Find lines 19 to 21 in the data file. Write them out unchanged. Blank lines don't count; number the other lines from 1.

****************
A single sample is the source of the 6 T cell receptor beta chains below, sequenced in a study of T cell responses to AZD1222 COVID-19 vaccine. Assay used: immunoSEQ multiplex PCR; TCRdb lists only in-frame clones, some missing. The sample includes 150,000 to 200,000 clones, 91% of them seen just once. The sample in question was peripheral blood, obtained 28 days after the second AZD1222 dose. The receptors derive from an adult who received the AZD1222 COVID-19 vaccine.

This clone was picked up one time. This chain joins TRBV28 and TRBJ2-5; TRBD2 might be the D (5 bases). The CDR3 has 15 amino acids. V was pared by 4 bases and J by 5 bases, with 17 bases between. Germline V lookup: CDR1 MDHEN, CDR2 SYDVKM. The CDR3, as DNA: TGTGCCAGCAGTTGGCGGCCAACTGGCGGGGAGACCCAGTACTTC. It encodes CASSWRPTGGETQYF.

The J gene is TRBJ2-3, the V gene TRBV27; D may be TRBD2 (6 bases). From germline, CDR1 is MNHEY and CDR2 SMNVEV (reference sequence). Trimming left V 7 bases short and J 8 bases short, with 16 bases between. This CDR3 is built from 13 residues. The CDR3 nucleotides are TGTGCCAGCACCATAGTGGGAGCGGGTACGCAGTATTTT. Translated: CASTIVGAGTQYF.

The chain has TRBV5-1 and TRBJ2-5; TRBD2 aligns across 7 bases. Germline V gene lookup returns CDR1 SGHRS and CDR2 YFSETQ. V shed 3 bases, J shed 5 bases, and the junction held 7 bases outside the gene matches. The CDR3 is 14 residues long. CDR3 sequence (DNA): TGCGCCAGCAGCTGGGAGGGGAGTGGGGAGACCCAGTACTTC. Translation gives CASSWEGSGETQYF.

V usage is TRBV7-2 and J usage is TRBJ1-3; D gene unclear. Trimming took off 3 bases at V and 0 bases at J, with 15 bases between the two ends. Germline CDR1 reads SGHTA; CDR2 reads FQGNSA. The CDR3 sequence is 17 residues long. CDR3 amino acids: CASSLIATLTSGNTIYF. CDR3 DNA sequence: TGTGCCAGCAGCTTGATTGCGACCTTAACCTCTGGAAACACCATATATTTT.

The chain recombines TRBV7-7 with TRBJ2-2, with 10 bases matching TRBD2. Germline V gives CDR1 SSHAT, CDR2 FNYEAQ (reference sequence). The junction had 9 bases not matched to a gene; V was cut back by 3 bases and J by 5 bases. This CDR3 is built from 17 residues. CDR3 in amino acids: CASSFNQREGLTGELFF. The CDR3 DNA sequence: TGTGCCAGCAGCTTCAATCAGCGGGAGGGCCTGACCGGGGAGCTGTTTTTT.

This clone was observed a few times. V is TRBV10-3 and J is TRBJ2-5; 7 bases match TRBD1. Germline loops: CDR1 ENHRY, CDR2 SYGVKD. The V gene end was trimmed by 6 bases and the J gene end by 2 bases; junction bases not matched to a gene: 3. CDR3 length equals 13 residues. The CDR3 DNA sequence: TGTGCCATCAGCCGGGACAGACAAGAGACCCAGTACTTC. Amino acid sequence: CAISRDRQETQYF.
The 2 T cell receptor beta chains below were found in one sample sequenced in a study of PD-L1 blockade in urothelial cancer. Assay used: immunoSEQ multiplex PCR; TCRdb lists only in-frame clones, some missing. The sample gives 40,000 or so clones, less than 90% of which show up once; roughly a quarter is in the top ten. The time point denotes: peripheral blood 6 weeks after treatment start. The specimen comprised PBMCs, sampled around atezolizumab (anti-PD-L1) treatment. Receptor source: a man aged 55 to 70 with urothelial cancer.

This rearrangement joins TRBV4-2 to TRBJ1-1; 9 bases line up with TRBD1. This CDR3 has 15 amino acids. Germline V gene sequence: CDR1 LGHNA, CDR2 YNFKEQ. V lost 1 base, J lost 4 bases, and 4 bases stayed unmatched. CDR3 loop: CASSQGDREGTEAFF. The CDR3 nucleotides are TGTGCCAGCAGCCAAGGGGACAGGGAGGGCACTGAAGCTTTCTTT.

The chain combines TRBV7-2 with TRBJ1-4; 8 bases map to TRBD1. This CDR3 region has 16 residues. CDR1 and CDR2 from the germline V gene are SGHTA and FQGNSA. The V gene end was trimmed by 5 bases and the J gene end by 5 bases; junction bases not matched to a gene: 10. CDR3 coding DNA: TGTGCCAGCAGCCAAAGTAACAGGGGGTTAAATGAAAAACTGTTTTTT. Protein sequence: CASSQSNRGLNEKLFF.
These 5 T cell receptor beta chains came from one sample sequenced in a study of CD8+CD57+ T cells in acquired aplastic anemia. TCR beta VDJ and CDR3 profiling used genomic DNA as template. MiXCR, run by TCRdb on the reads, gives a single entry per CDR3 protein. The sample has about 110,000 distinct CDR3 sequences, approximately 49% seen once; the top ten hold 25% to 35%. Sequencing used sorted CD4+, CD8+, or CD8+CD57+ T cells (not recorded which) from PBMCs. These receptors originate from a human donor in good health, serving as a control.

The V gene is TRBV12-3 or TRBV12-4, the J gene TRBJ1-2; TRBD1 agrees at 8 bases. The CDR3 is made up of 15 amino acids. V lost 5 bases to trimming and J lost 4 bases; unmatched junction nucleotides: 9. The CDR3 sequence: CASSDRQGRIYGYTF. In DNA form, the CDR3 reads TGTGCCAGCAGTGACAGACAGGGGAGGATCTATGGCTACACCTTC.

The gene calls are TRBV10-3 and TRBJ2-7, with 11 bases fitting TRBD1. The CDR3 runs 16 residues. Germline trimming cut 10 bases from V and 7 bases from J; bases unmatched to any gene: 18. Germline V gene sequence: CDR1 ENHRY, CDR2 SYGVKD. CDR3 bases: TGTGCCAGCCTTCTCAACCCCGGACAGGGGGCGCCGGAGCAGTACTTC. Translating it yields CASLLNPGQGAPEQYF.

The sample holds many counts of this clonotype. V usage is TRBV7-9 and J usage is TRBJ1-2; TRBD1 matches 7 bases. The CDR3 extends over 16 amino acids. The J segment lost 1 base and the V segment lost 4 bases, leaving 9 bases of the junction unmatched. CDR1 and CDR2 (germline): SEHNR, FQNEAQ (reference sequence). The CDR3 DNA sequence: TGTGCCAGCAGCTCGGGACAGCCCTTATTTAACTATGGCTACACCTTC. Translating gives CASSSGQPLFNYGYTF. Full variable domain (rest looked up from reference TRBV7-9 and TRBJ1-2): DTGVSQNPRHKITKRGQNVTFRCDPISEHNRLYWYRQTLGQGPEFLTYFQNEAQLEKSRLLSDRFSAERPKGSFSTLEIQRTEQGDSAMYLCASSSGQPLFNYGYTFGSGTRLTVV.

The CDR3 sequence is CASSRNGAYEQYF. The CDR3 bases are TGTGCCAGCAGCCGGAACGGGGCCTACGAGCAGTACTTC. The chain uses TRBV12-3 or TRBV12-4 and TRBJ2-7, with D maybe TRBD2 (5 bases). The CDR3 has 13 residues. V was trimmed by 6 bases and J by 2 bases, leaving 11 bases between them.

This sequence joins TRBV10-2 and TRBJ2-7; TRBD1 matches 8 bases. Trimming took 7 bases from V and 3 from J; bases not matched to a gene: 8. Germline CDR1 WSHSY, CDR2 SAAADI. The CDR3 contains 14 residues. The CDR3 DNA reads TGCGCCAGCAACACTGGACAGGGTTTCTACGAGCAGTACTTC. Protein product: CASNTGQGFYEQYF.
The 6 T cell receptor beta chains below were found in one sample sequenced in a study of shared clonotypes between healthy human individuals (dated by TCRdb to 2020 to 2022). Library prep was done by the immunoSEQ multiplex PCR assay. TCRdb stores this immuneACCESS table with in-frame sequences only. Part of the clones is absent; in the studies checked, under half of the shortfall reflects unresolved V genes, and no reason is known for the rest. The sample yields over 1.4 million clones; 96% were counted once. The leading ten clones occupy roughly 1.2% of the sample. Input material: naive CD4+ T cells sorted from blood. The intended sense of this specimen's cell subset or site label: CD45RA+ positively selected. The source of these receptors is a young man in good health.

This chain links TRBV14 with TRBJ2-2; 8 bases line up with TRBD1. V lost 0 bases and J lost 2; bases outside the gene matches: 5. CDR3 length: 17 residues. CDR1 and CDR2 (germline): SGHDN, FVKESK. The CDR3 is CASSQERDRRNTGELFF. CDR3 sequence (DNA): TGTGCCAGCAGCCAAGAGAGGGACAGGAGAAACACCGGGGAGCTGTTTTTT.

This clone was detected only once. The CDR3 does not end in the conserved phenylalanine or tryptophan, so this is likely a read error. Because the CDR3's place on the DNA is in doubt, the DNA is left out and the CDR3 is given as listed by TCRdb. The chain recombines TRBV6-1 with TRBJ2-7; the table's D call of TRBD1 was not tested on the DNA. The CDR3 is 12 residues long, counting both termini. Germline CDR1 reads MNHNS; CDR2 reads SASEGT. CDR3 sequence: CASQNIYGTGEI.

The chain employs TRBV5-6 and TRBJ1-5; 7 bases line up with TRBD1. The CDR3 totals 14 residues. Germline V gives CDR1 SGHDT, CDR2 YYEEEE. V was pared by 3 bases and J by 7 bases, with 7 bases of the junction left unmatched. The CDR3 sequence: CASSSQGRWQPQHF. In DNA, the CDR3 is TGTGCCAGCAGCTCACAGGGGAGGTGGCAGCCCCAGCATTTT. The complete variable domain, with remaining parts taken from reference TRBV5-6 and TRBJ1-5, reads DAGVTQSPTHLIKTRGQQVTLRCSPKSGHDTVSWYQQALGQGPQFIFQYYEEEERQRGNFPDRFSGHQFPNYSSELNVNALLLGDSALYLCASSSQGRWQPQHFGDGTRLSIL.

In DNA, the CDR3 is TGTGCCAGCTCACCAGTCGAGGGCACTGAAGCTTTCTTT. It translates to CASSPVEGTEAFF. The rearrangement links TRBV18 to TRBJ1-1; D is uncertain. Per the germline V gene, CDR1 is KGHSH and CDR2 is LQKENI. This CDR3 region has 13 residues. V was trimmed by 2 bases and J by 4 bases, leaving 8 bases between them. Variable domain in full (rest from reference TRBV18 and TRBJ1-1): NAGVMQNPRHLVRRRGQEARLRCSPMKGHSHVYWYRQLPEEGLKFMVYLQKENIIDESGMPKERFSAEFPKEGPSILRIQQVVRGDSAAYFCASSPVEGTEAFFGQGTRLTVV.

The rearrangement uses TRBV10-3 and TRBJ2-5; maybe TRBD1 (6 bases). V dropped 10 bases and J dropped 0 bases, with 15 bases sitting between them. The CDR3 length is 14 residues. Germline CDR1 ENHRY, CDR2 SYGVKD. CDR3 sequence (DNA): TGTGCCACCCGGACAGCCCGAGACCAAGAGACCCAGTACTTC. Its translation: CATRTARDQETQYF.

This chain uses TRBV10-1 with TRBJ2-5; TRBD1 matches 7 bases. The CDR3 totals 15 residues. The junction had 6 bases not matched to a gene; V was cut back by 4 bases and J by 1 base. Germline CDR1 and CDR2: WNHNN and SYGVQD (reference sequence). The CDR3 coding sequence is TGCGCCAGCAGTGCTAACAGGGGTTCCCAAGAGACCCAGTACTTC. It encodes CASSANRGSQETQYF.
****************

This clone was detected only once. The CDR3 does not end in the conserved phenylalanine or tryptophan, so this is likely a read error. Because the CDR3's place on the DNA is in doubt, the DNA is left out and the CDR3 is given as listed by TCRdb. The chain recombines TRBV6-1 with TRBJ2-7; the table's D call of TRBD1 was not tested on the DNA. The CDR3 is 12 residues long, counting both termini. Germline CDR1 reads MNHNS; CDR2 reads SASEGT. CDR3 sequence: CASQNIYGTGEI.

The chain employs TRBV5-6 and TRBJ1-5; 7 bases line up with TRBD1. The CDR3 totals 14 residues. Germline V gives CDR1 SGHDT, CDR2 YYEEEE. V was pared by 3 bases and J by 7 bases, with 7 bases of the junction left unmatched. The CDR3 sequence: CASSSQGRWQPQHF. In DNA, the CDR3 is TGTGCCAGCAGCTCACAGGGGAGGTGGCAGCCCCAGCATTTT. The complete variable domain, with remaining parts taken from reference TRBV5-6 and TRBJ1-5, reads DAGVTQSPTHLIKTRGQQVTLRCSPKSGHDTVSWYQQALGQGPQFIFQYYEEEERQRGNFPDRFSGHQFPNYSSELNVNALLLGDSALYLCASSSQGRWQPQHFGDGTRLSIL.

In DNA, the CDR3 is TGTGCCAGCTCACCAGTCGAGGGCACTGAAGCTTTCTTT. It translates to CASSPVEGTEAFF. The rearrangement links TRBV18 to TRBJ1-1; D is uncertain. Per the germline V gene, CDR1 is KGHSH and CDR2 is LQKENI. This CDR3 region has 13 residues. V was trimmed by 2 bases and J by 4 bases, leaving 8 bases between them. Variable domain in full (rest from reference TRBV18 and TRBJ1-1): NAGVMQNPRHLVRRRGQEARLRCSPMKGHSHVYWYRQLPEEGLKFMVYLQKENIIDESGMPKERFSAEFPKEGPSILRIQQVVRGDSAAYFCASSPVEGTEAFFGQGTRLTVV.